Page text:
2015 Rogers and Rufus Grenache Rosé Barossa (Dry) (Elsewhere $20)

SKU #1256431 James Halliday

 Pale colour with a hint of spritz. Attractive mix of raspberried fruit and twiggier, spicier, more earthen influences. Finishes fresh.  (7/2015)

K&L Notes

From old vines. Winemaker's notes: "Bright salmon pink in colour. A highly aromatic wine that opens with strawberries and cream, cherry blossom, talcum powder and a hint of pear skin. This wine has flavours of raspberry iced tea, red apple and pomegranate. A supple and briny texture with a blood orange finish leaves you looking for the next sip. The Grenache that produced this Rosé is either sourced from bush vines or bush vines converted to a single wire trellis. The grapes are harvested and transported in small bins and held in the press for one to four hours to develop colour and flavour. After pressing, grapes are transferred to barrels (neutral) for natural fermentation usins the indigenous yeasta. At completion of fermentation, the wines are topped and left to mature on their lees for two months before a final blending."

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By: Ryan Woodhouse | K&L Staff Member | Review Date: 7/27/2016 | Send Email
Inspired by the great Grenache-based rosés of southern France, the Rogers & Rufus takes the fruit purity and mineral intensity these old vines give and sharpens it into a wonderfully precise and dry rosé. One of the more complex rosé wines I have tasted from the 2015 vintage. Exceptional value.

Additional Information:

Varietal:

Grenache

- Fat, ripe and rich with ample fruit and vibrant acidity, wines made from Grenache are easy to love. While its origins are still under dispute - some suggest Spain, where it is called Garnacha, while others say it came first from Sardinia, where it is called Cannonau - it is inarguably one of the most planted varietals in the world. A hearty grape, Grenache does well in hot, dry regions and its sturdy stalk also makes it well-suited to withstand blustery conditions like the Provençal Mistral. It ripens at relatively high sugar levels, which translates to higher potential alcohol in the wines it produces. Grenache may be most famous in the Southern Rhône areas such as Châteauneuf-du-Pape and Gigondas where it has long been an important component of delicious blends. But it's also the source of the crisp rosés from Tavel, Lirac and Provence, and age-worthy vins doux naturels like Rivsaltes and Banyuls. Grenache is also found in large swaths of northeastern Spain, in Navarre, in Rioja, where it plays a supporting role in blends with Tempranillo, and in the distinctive wines of Priorat. The grape was once the most widely planted varietal in Australia, though Shiraz and Cabernet have overtaken it. In California, Grenache plantings have dwindled from their heyday in the San Joaquin Valley, but it is starting to see a resurgence, albeit in smaller plantings, where other Rhône varietals thrive.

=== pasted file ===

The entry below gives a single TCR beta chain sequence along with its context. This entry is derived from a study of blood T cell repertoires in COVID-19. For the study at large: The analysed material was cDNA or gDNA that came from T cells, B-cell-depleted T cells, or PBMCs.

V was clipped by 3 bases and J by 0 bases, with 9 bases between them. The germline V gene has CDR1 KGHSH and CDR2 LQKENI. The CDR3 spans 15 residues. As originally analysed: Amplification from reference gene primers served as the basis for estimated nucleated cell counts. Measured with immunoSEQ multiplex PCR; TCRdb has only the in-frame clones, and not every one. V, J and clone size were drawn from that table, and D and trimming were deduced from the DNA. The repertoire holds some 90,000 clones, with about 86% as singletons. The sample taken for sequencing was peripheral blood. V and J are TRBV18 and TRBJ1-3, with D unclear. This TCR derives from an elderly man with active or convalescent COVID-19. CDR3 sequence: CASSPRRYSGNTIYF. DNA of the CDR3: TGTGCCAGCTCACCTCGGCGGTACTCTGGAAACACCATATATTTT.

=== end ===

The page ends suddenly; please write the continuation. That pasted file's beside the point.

Country:

Australia

- While it is true that the greatest strides in Australian winemaking have come in the last 30 years or so, commercial viticulture began as early as the 1820s and has developed uninterrupted ever since. The majority of the great wine regions are in the southeastern area of the continent, including Barossa Valley, Clare Valley, McLaren Vale, and Coonawarra in South Australia; Yarra Yarra Valley and Pyrenees in Victoria; and the Upper and Lower Hunter Valleys in New South Wales. Many of the wines from Southeastern Australia are based on Shiraz or Cabernet Sauvignon and various blends including Grenache and Mourvedre. In Western Australia, along the Margaret River, great strides are being made with Pinot Noir as well as Bordeaux-styled reds. There are also many world-class releases of Chardonnay and Sauvignon Blanc from the land Down Under, where Riesling also enjoys international acclaim. While many equate Aussie wines with “value,” there are more than a few extremely rare and pricey options, which never fail to earn the highest ratings from wine publications and critics throughout the world. View a list of bestselling items from Australia.
Sub-Region:

South Australia

Specific Appellation:

Barossa Valley

Alcohol Content (%): 12